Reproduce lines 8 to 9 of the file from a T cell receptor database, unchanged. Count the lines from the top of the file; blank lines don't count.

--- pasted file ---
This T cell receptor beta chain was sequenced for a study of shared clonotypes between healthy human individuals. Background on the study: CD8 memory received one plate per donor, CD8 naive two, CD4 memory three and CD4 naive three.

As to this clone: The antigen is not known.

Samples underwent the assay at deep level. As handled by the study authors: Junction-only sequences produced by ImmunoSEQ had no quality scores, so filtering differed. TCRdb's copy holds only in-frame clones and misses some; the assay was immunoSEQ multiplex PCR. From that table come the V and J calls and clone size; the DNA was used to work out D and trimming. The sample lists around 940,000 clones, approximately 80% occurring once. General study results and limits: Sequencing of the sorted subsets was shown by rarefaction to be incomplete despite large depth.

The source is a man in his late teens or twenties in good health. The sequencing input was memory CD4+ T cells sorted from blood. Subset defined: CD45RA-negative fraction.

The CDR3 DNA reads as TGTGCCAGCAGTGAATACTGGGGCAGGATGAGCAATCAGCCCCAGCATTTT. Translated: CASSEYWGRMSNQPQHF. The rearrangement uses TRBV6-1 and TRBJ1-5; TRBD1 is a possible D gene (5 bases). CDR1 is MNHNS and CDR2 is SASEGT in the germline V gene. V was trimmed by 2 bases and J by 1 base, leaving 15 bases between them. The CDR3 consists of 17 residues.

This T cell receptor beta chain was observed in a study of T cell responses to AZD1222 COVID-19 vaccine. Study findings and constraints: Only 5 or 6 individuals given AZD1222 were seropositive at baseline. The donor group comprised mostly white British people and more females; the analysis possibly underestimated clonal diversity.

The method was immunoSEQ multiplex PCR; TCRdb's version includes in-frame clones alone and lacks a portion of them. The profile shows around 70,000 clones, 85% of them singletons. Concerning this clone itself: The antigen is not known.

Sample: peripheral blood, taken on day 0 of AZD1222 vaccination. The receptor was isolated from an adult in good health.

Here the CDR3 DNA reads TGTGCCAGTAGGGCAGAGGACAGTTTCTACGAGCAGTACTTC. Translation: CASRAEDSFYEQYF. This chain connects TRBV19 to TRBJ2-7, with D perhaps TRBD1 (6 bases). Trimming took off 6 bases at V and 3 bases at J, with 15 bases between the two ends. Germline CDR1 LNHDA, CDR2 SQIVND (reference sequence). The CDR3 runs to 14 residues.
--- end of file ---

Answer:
Sample: peripheral blood, taken on day 0 of AZD1222 vaccination. The receptor was isolated from an adult in good health.

Here the CDR3 DNA reads TGTGCCAGTAGGGCAGAGGACAGTTTCTACGAGCAGTACTTC. Translation: CASRAEDSFYEQYF. This chain connects TRBV19 to TRBJ2-7, with D perhaps TRBD1 (6 bases). Trimming took off 6 bases at V and 3 bases at J, with 15 bases between the two ends. Germline CDR1 LNHDA, CDR2 SQIVND (reference sequence). The CDR3 runs to 14 residues.